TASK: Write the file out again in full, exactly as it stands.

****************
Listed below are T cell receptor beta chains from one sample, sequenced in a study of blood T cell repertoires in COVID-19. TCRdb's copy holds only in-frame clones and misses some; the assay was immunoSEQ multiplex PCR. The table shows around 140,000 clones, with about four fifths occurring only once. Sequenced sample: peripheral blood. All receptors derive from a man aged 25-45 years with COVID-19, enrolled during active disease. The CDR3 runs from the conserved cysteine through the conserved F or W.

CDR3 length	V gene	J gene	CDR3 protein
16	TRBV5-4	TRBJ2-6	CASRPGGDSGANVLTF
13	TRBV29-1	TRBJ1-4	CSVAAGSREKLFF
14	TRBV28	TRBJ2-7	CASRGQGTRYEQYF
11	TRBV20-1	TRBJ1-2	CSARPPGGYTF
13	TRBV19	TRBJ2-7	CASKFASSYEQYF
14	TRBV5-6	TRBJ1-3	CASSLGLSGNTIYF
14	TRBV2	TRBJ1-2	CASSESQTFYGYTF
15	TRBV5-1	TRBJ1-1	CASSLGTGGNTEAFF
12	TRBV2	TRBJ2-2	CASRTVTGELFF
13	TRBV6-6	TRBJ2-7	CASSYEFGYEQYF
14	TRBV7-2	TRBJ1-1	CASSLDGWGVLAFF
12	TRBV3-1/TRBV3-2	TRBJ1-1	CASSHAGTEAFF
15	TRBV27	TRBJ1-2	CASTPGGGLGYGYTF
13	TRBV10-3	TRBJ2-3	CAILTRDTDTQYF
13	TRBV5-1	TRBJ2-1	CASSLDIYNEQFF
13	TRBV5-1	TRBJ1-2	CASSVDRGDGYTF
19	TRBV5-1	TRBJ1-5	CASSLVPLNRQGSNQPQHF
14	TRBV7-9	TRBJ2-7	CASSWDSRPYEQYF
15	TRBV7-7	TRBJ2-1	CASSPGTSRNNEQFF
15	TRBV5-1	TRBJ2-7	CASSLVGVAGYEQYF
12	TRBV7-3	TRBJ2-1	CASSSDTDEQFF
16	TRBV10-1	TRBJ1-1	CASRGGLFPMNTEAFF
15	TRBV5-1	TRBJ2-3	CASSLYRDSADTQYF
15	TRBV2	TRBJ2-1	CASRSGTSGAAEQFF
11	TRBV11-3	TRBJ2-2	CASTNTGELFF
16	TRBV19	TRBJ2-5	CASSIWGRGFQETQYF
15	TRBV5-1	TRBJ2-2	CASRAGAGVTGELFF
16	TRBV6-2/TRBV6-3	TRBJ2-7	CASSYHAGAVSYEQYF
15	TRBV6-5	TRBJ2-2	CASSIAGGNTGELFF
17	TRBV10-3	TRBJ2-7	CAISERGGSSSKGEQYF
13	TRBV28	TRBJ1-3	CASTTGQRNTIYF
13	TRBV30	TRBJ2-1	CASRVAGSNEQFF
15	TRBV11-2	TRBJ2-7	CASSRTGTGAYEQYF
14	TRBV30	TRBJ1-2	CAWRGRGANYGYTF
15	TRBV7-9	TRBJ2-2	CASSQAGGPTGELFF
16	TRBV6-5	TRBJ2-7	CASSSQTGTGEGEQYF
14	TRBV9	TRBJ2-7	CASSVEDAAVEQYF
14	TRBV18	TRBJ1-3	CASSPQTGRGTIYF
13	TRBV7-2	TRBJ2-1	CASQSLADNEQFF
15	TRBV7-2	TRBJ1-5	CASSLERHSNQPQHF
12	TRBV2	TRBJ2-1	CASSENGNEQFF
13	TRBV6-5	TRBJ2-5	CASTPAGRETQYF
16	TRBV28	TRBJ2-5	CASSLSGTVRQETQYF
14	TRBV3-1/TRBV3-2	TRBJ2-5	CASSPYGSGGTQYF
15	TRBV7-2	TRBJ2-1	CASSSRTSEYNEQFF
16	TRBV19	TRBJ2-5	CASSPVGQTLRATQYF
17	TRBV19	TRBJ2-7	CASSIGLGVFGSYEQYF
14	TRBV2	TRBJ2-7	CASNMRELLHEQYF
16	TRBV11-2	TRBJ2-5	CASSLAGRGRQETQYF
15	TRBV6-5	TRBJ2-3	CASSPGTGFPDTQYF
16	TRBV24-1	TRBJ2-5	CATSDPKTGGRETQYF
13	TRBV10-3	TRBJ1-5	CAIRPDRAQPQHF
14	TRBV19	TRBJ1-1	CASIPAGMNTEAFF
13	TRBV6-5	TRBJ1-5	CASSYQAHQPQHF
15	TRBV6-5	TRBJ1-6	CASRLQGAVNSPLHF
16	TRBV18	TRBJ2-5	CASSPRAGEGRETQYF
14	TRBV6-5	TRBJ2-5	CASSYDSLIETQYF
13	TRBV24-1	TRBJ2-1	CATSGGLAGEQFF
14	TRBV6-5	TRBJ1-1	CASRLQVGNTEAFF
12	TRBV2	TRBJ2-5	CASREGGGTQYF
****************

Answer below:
Listed below are T cell receptor beta chains from one sample, sequenced in a study of blood T cell repertoires in COVID-19. TCRdb's copy holds only in-frame clones and misses some; the assay was immunoSEQ multiplex PCR. The table shows around 140,000 clones, with about four fifths occurring only once. Sequenced sample: peripheral blood. All receptors derive from a man aged 25-45 years with COVID-19, enrolled during active disease. The CDR3 runs from the conserved cysteine through the conserved F or W.

CDR3 length	V gene	J gene	CDR3 protein
16	TRBV5-4	TRBJ2-6	CASRPGGDSGANVLTF
13	TRBV29-1	TRBJ1-4	CSVAAGSREKLFF
14	TRBV28	TRBJ2-7	CASRGQGTRYEQYF
11	TRBV20-1	TRBJ1-2	CSARPPGGYTF
13	TRBV19	TRBJ2-7	CASKFASSYEQYF
14	TRBV5-6	TRBJ1-3	CASSLGLSGNTIYF
14	TRBV2	TRBJ1-2	CASSESQTFYGYTF
15	TRBV5-1	TRBJ1-1	CASSLGTGGNTEAFF
12	TRBV2	TRBJ2-2	CASRTVTGELFF
13	TRBV6-6	TRBJ2-7	CASSYEFGYEQYF
14	TRBV7-2	TRBJ1-1	CASSLDGWGVLAFF
12	TRBV3-1/TRBV3-2	TRBJ1-1	CASSHAGTEAFF
15	TRBV27	TRBJ1-2	CASTPGGGLGYGYTF
13	TRBV10-3	TRBJ2-3	CAILTRDTDTQYF
13	TRBV5-1	TRBJ2-1	CASSLDIYNEQFF
13	TRBV5-1	TRBJ1-2	CASSVDRGDGYTF
19	TRBV5-1	TRBJ1-5	CASSLVPLNRQGSNQPQHF
14	TRBV7-9	TRBJ2-7	CASSWDSRPYEQYF
15	TRBV7-7	TRBJ2-1	CASSPGTSRNNEQFF
15	TRBV5-1	TRBJ2-7	CASSLVGVAGYEQYF
12	TRBV7-3	TRBJ2-1	CASSSDTDEQFF
16	TRBV10-1	TRBJ1-1	CASRGGLFPMNTEAFF
15	TRBV5-1	TRBJ2-3	CASSLYRDSADTQYF
15	TRBV2	TRBJ2-1	CASRSGTSGAAEQFF
11	TRBV11-3	TRBJ2-2	CASTNTGELFF
16	TRBV19	TRBJ2-5	CASSIWGRGFQETQYF
15	TRBV5-1	TRBJ2-2	CASRAGAGVTGELFF
16	TRBV6-2/TRBV6-3	TRBJ2-7	CASSYHAGAVSYEQYF
15	TRBV6-5	TRBJ2-2	CASSIAGGNTGELFF
17	TRBV10-3	TRBJ2-7	CAISERGGSSSKGEQYF
13	TRBV28	TRBJ1-3	CASTTGQRNTIYF
13	TRBV30	TRBJ2-1	CASRVAGSNEQFF
15	TRBV11-2	TRBJ2-7	CASSRTGTGAYEQYF
14	TRBV30	TRBJ1-2	CAWRGRGANYGYTF
15	TRBV7-9	TRBJ2-2	CASSQAGGPTGELFF
16	TRBV6-5	TRBJ2-7	CASSSQTGTGEGEQYF
14	TRBV9	TRBJ2-7	CASSVEDAAVEQYF
14	TRBV18	TRBJ1-3	CASSPQTGRGTIYF
13	TRBV7-2	TRBJ2-1	CASQSLADNEQFF
15	TRBV7-2	TRBJ1-5	CASSLERHSNQPQHF
12	TRBV2	TRBJ2-1	CASSENGNEQFF
13	TRBV6-5	TRBJ2-5	CASTPAGRETQYF
16	TRBV28	TRBJ2-5	CASSLSGTVRQETQYF
14	TRBV3-1/TRBV3-2	TRBJ2-5	CASSPYGSGGTQYF
15	TRBV7-2	TRBJ2-1	CASSSRTSEYNEQFF
16	TRBV19	TRBJ2-5	CASSPVGQTLRATQYF
17	TRBV19	TRBJ2-7	CASSIGLGVFGSYEQYF
14	TRBV2	TRBJ2-7	CASNMRELLHEQYF
16	TRBV11-2	TRBJ2-5	CASSLAGRGRQETQYF
15	TRBV6-5	TRBJ2-3	CASSPGTGFPDTQYF
16	TRBV24-1	TRBJ2-5	CATSDPKTGGRETQYF
13	TRBV10-3	TRBJ1-5	CAIRPDRAQPQHF
14	TRBV19	TRBJ1-1	CASIPAGMNTEAFF
13	TRBV6-5	TRBJ1-5	CASSYQAHQPQHF
15	TRBV6-5	TRBJ1-6	CASRLQGAVNSPLHF
16	TRBV18	TRBJ2-5	CASSPRAGEGRETQYF
14	TRBV6-5	TRBJ2-5	CASSYDSLIETQYF
13	TRBV24-1	TRBJ2-1	CATSGGLAGEQFF
14	TRBV6-5	TRBJ1-1	CASRLQVGNTEAFF
12	TRBV2	TRBJ2-5	CASREGGGTQYF